Main Content

Accessibility of Online Content

It has been estimated that 54 million people or 20.6% of all Americans have some level of disability. Section 508, an amendment to the Rehabilitation Act of 1973, requires Federal electronic and information technology to be accessible to people with disabilities, including employees and members of the public.

Allegany College of Maryland strives to make web content accessible. These materials include Web pages, Audio, Videos, MS Word documents, PowerPoint Presentations, PDF documents, etc.

Users may have a variety of difficulties accessing a web site:

  • Users may not be able to see, hear, move, or may not be able to process some types of information easily.
  • Users may have difficulty reading or comprehending text.
  • Users may not have or be able to use a keyboard or mouse.
  • Users may have a text-only screen, a small screen, or a slow Internet connection.
  • Users may not speak or understand fluently the language in which the document is written.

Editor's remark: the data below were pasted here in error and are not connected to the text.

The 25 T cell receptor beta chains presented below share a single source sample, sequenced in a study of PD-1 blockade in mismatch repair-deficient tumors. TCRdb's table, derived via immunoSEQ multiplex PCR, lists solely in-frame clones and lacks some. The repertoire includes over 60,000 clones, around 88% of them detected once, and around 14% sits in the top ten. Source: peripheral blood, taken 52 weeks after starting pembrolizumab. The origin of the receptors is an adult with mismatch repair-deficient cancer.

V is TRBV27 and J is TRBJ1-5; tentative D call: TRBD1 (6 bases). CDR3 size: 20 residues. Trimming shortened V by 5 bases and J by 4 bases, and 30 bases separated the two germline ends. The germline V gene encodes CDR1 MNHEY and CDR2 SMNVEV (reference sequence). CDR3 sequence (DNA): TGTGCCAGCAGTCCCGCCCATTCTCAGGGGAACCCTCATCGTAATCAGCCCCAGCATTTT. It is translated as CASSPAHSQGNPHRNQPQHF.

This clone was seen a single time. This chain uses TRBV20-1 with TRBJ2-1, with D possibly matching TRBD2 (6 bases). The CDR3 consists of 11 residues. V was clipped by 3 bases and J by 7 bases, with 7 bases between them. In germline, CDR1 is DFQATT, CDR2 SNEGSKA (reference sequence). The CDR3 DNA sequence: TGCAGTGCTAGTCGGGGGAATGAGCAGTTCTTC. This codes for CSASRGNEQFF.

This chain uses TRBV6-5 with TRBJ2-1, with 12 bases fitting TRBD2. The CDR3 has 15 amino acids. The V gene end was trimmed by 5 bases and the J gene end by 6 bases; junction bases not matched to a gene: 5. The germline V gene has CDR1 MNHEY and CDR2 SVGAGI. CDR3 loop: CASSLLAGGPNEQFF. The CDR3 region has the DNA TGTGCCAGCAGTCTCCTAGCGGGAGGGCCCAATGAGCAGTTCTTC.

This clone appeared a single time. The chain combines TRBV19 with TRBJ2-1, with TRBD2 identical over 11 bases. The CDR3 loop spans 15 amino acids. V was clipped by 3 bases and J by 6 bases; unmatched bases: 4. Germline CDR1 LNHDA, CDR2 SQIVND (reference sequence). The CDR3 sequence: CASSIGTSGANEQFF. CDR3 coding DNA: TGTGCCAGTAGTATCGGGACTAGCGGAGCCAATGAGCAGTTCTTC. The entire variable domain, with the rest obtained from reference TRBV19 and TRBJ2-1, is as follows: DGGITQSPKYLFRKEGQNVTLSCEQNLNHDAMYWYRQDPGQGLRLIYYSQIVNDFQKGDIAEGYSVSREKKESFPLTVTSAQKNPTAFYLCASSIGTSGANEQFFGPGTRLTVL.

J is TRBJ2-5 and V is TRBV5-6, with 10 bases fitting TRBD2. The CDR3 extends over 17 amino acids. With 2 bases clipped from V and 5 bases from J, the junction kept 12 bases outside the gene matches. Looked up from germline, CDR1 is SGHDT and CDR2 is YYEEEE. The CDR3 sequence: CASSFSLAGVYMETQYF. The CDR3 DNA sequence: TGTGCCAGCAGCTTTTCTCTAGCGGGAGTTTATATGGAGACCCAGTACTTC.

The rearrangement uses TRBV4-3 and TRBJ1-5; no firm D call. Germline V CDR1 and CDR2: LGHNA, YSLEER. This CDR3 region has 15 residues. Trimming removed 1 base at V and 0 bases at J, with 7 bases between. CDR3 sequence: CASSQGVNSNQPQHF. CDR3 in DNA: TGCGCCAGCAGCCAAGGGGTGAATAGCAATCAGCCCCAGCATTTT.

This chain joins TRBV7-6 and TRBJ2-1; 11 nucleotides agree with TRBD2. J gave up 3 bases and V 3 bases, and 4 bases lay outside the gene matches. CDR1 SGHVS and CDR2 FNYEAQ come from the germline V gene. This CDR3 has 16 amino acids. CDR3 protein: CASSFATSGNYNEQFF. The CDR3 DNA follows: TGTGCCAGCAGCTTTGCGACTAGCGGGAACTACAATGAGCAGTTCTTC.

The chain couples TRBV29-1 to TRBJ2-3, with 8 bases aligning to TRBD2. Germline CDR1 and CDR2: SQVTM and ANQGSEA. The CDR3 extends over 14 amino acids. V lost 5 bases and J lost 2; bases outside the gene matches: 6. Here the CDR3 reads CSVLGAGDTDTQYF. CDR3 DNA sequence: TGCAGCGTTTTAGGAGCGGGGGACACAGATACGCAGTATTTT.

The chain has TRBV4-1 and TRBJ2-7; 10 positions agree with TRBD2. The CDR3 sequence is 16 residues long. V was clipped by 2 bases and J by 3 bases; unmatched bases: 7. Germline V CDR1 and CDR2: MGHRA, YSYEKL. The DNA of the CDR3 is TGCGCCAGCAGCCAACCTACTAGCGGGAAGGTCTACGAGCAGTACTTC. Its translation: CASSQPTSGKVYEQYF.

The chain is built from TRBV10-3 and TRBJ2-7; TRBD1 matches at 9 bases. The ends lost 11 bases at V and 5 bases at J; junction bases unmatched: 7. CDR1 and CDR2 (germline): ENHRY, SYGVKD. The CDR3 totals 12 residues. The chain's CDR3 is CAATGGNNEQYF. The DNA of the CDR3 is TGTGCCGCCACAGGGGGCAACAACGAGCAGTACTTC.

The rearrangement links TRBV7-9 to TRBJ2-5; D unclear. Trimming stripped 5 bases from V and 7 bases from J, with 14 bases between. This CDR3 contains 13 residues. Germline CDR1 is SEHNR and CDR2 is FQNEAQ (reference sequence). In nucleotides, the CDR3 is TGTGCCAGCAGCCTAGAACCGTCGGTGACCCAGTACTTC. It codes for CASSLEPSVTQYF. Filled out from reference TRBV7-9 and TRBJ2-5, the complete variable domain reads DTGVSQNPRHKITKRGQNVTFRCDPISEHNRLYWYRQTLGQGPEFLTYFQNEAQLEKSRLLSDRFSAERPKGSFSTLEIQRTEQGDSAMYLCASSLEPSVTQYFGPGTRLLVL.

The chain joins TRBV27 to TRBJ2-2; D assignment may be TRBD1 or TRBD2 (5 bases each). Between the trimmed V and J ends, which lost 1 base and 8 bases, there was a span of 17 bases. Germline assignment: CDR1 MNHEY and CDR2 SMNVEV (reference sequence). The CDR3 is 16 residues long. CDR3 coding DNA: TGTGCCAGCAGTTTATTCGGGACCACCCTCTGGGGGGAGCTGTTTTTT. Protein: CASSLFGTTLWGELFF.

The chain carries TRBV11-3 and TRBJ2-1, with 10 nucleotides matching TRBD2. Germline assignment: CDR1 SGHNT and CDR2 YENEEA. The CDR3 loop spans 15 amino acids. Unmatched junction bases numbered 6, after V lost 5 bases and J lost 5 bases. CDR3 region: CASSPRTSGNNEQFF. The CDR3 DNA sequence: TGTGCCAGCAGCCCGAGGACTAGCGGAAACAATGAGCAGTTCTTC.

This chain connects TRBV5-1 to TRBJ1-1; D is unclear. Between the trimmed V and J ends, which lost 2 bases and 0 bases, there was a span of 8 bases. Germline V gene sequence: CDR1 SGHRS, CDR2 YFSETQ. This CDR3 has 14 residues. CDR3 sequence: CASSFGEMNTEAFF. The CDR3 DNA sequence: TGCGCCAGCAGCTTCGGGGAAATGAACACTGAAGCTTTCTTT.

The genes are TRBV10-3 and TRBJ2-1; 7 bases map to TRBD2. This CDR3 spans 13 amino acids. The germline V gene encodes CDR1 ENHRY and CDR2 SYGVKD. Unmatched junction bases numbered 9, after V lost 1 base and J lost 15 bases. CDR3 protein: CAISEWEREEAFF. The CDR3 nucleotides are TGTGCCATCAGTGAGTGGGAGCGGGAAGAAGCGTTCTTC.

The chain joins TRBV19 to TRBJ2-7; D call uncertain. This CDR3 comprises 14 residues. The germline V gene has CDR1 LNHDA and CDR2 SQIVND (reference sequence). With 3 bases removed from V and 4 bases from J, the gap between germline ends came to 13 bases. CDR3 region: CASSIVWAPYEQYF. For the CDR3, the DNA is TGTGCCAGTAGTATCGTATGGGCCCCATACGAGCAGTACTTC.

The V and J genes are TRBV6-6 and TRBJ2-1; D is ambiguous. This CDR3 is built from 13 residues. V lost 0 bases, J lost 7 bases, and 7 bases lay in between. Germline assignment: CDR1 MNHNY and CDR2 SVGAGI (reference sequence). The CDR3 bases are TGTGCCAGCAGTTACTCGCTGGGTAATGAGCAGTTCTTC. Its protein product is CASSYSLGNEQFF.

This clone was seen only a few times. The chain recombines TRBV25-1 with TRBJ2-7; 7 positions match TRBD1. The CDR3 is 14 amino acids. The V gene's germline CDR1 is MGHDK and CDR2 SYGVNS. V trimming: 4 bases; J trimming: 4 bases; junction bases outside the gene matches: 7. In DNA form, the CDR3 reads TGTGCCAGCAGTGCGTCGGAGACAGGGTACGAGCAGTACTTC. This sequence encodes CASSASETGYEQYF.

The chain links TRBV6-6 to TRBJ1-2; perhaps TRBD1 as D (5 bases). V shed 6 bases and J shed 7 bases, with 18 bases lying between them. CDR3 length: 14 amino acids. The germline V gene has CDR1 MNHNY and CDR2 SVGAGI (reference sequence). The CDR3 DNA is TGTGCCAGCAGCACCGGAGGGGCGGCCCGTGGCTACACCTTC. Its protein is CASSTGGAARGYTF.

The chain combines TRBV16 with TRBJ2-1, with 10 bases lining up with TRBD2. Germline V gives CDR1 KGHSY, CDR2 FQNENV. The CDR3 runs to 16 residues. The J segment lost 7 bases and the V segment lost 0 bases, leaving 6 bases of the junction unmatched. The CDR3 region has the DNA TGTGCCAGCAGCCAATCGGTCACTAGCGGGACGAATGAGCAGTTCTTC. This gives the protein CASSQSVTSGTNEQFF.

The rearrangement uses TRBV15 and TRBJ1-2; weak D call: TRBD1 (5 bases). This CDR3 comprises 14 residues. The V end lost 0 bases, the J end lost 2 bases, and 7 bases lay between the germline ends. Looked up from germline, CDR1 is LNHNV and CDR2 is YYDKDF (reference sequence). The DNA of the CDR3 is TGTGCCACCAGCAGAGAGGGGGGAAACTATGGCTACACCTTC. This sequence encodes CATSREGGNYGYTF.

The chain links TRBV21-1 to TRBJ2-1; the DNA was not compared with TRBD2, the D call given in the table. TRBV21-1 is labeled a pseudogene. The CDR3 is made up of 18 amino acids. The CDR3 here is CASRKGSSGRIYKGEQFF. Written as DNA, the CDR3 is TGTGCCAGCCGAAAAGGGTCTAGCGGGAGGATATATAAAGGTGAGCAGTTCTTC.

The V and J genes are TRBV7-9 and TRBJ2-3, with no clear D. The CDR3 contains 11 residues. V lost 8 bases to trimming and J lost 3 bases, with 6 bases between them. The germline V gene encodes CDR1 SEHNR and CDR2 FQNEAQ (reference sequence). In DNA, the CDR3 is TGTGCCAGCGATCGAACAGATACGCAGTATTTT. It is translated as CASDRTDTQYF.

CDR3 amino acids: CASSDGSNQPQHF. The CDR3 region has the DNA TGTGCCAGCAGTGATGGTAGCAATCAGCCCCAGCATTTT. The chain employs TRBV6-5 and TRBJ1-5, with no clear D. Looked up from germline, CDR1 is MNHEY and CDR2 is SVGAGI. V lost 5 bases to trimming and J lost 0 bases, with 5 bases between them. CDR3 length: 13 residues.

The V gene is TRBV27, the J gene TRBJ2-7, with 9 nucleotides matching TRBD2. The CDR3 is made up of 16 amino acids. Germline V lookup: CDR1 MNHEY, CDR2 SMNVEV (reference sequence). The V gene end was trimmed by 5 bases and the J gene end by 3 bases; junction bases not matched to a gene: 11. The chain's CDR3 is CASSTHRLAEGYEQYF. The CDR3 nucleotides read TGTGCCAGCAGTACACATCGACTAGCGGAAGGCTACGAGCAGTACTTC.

• Users may be in a situation where their eyes, ears, or hands are busy or interfered with (e.g., driving to work, working in a loud environment, etc.).
  • Users may have an early version of a browser, a different browser entirely, a voice browser, or a different operating system.


Accessible design brings a number of benefits. First, the Web provides an invaluable tool for people with disabilities because it provides greater access to information and increased opportunity for social interaction for many users. Second, making design accessible often leads to side benefits such as greater usability and download speed for all users.

Known Issues

  • Event handlers: Events in JavaScript are used to access information and to perform user-triggered functions on some web forms. We are currently working on fully accessible versions of these web forms.
  • Use of Color: Color is used; however, it is mostly for decorative purposes and is not the sole means of communicating information.